Mr. Magoo's Christmas Carol

A blog dedicated to the making of the first animated Christmas special, Mr. Magoo's Christmas Carol.

Monday, September 10, 2012

The Art of the Jay Ward Studio


If everything falls into place, it appears that the follow up to the making of Mr. Magoo's Christmas Carol book will be a book on the art of the Jay Ward studio.  As I mentioned in the previous book, both UPA and Ward shared a number of key artists throughout the early 60s.  One of those artists, Shirley Silvey, kept a lot of material from her days at both studios and as I began sifting through the material, it occurred to me that there was a book in both her life and work as well as a book on the visual aspect of the one studio, who more than any other, tried to keep 'funny' alive in TV animation.  I proposed the book to Classic Media and the Ward estate, who are tied together as Bullwinkle Studios; both were enthusiastically behind it.

This book won't be a history of the Jay Ward studio, Keith Scott's thorough examination of the Jay Ward studio, The Moose That Roared, has already covered that topic and covered it exceptionally well.  This is meant to be a visual encyclopedia of the art created by some of the industry's most talented designers and boarders within the context of TV animation's 'golden age'.  The reason I'm devoting space to on this blog is that although I've collected a lot of images for this book already, I'm asking any and all collectors of Jay Ward art for scans of their art for use in the book in order  to make it as complete as possible.  This call includes original storyboards, model sheets, layouts, cels, backgrounds, pitch art for unsold pilots, promotional art, ad art, the Bullwinkle comic strip and comics, etc.

I realize that much of the early Ward production work was done in Mexico making it extremely difficult to locate, if in fact it still exists.  However, more often than people realize, episodes, titles and bridges were animated in Hollywood and every so often, an artifact from those productions shows up.  If you're a collector of Jay Ward production art or know someone who is, please have them contact me here.  And if you know family members of artists who worked at Jay Ward, please send them my way.

To be clear, I'm not looking for scene cels, art that was manufactured for the retail market.  It's unclear as to whether or not General Mills or Quaker Oats will cooperate with this venture so for the time being, I'm focusing on the entertainment side of Jay Ward productions rather than their commercial productions like Cap'n Crunch or Quisp and Quake.  The book is scheduled to be published late next year.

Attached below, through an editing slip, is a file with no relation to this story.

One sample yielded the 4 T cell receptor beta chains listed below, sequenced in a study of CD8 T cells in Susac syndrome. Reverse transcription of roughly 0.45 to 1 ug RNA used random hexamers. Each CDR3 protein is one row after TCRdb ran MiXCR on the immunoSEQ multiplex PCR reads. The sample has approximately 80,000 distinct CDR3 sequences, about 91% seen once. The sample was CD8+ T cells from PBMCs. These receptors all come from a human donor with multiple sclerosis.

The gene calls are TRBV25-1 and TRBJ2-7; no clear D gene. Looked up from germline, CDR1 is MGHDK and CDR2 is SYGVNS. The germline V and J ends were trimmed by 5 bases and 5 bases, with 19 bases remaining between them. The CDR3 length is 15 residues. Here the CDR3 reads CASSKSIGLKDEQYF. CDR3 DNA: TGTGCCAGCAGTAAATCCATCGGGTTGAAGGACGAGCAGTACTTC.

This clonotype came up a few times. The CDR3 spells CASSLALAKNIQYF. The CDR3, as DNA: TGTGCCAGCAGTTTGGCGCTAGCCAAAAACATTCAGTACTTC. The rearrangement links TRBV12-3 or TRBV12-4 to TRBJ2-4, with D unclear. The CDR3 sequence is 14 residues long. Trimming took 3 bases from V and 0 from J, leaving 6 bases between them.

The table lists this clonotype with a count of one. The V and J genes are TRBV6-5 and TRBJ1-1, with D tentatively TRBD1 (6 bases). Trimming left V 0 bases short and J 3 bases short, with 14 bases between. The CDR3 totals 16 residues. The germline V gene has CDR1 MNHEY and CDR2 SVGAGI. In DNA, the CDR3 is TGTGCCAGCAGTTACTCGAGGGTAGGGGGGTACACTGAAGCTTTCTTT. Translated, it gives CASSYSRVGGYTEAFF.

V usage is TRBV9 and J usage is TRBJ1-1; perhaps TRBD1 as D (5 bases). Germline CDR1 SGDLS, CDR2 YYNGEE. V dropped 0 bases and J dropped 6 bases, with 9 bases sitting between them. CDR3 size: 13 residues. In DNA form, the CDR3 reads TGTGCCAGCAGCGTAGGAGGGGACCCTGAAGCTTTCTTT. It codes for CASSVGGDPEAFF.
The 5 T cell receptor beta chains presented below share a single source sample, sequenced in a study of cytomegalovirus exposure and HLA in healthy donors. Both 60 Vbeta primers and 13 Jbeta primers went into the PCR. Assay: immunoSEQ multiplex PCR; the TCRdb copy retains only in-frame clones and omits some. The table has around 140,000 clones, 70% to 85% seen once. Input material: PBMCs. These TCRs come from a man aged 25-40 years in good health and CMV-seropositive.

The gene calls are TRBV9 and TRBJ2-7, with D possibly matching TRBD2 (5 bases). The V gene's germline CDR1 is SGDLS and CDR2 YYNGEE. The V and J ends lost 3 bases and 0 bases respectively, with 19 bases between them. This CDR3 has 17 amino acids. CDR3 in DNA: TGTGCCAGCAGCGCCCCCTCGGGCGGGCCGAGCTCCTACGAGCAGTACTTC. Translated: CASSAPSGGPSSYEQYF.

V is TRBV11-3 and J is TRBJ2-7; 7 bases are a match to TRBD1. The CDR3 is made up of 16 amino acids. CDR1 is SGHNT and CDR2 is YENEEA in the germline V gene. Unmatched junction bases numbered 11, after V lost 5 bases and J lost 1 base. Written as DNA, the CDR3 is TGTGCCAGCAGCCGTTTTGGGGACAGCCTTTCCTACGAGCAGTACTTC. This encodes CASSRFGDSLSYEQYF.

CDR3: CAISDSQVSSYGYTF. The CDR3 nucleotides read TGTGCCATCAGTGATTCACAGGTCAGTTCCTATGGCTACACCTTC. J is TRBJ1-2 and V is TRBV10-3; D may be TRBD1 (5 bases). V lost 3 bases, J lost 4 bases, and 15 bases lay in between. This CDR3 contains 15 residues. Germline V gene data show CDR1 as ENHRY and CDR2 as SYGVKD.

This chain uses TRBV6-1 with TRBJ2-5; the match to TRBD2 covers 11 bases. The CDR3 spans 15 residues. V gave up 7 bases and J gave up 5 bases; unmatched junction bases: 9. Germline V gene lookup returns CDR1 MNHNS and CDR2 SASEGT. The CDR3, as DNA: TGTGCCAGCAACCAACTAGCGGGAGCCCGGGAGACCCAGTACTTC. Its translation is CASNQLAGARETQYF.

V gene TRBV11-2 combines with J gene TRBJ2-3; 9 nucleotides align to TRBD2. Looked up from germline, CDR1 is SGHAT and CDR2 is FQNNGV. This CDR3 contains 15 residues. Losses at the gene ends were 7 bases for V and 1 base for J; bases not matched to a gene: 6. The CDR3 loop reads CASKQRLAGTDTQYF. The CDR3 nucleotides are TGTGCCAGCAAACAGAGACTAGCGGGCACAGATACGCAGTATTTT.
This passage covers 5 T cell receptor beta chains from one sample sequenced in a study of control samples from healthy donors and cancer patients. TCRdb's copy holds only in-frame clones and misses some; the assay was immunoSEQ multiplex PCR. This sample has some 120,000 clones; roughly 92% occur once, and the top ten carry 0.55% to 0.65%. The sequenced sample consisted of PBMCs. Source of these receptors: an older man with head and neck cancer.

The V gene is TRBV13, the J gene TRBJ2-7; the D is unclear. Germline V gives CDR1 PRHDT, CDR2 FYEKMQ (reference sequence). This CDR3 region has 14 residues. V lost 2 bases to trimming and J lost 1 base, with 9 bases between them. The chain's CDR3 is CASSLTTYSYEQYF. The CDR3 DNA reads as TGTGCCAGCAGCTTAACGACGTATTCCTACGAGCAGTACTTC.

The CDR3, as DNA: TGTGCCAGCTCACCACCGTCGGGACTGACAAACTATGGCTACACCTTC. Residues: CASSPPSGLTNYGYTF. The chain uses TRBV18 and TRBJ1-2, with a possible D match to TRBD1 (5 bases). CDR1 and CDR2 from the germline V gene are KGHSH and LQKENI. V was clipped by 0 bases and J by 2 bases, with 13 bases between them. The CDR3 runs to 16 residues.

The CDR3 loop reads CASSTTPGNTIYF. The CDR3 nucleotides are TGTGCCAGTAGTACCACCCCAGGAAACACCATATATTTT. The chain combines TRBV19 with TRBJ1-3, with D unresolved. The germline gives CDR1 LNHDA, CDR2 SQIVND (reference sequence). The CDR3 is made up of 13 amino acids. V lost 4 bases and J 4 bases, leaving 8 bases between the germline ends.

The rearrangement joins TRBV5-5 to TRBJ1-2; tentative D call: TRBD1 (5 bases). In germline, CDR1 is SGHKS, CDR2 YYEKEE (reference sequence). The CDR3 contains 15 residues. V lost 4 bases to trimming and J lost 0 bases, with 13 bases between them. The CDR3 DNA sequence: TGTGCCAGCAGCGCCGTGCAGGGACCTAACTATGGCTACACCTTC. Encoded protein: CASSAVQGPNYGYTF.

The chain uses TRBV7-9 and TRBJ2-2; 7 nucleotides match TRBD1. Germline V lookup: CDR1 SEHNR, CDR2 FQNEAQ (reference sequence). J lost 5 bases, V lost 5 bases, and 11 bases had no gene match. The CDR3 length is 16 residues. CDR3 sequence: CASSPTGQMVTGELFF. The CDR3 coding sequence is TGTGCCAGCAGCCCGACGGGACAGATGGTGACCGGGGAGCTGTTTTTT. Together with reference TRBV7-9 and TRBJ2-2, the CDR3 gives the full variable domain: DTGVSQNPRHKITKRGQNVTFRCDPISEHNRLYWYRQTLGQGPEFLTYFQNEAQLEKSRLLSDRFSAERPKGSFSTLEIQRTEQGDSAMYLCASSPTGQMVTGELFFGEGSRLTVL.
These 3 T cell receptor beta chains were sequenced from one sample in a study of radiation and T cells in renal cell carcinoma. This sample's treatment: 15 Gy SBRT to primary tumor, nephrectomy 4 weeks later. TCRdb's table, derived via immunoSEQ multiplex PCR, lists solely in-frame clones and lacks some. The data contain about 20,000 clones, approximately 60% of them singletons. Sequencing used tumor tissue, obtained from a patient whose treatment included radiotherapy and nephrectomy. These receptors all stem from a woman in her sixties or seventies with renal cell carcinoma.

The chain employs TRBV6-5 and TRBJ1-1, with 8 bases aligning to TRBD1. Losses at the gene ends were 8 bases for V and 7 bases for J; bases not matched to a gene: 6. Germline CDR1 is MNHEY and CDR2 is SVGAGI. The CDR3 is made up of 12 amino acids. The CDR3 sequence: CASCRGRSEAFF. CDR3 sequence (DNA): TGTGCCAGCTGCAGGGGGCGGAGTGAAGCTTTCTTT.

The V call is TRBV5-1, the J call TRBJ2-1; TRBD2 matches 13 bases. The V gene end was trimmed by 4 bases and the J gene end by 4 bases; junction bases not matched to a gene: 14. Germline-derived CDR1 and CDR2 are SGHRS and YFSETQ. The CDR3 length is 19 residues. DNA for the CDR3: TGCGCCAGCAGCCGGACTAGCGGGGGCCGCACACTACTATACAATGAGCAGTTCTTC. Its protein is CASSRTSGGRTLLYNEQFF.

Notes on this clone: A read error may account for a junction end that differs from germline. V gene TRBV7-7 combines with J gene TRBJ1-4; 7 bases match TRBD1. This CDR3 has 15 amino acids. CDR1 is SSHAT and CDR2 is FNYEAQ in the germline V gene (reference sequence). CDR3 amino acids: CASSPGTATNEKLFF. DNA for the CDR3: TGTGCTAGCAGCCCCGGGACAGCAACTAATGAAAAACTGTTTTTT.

12 comments:

Anonymous said...

GREAT idea for a new book! I've got the other JW books but sadly, as you know, original art for the most part is very minimal.
If this new book is half as good as your Magoo book I'll be proud to own it!
I'm going to email you later about some original drawings(storyboard??)I bought several years ago from an Ebay seller in Mexico and I have fairly good quality scans of a lot of the Bullwinkle comic strips by Al Kilgore.

best,DJAnderson

squeakyboots13 said...

Looking forward to seeing what's in store for this book. I've got a couple issues of the "Bullwinkle and Rocky" comic book from the late 70's and recent photographs of the Bullwinkle Fun Center in Seattle if you're interested in either of those.

Anonymous said...

My father Duane Crowther free-lanced for Ward among others for many years- mostly commercials but I do remember him animating a Tom Slick episode and probably some other of Ward's entertainment shows. Unfortunately I have no artwork to contribute, (I have stuff from his Duck Soup years but nothing from his free-lance days) but I wish you luck with the project!

Darrell said...

At this point, I'm only looking for original art, whether it's from the TV productions, comic strip or comic books.

Darrell said...

Glad to know that Duane worked on some of the Ward productions. I've come across several artists now that didn't do enough to receive screen credit but should be recognized in the book. Do you remember which episode he animated on?

Julie Gallaher said...

Hi this is such a great idea for Christmas. Christmas is fast approaching, hoping it's gonna be a happy year for us!

Anonymous said...

Sorry, the only thing I remember is visiting a studio as a teenager in Toluca Lake and seeing he was working on a Tom Slick episode. My most vivid memories are of his work on the commercials, I know he did as least several Quisp and Quake spots and some Cap'n Crunch ans probably others. His widow Cathy may know more.

Darrell said...

Someone has identified the Tom Slick episode now and I am also in contact with Cathy. Thanks for writing back!

Anonymous said...

What episode of TS was it? I wonder if is on any of the R&B DVDs?

Darrell said...

The episode is titled, "The Cheap Skateboard Derby" and is on the George of the Jungle DVD set.

Aged parent said...

I wish you very well on your project to produce the Jay Ward book.

A nice, appreciative and intelligently-written one would be most welcome, especially after the dreadful Chuvonic (sp?) book of some years back. I recall after speaking with Jay Ward's wife, Ramona, who was looking forward to the publication of this proposed "coffee table" volume on the work of her husband, how utterly disappointed I was in it when it came out.

Perhaps the whole disastrous tone of the book was set by the introduction by the creator of "The Simpsons", who isn't in the same class as Ward and Scott.

Good luck on the book.

Darrell said...

Thanks for your kind wishes. I don't know of anyone who wasn't disappointed by the Rocky and Bullwinkle book. It appears to have been mostly about art direction and not about the art. I'm in rough layout on the book now and can assure you there will be plenty of great art to drool over.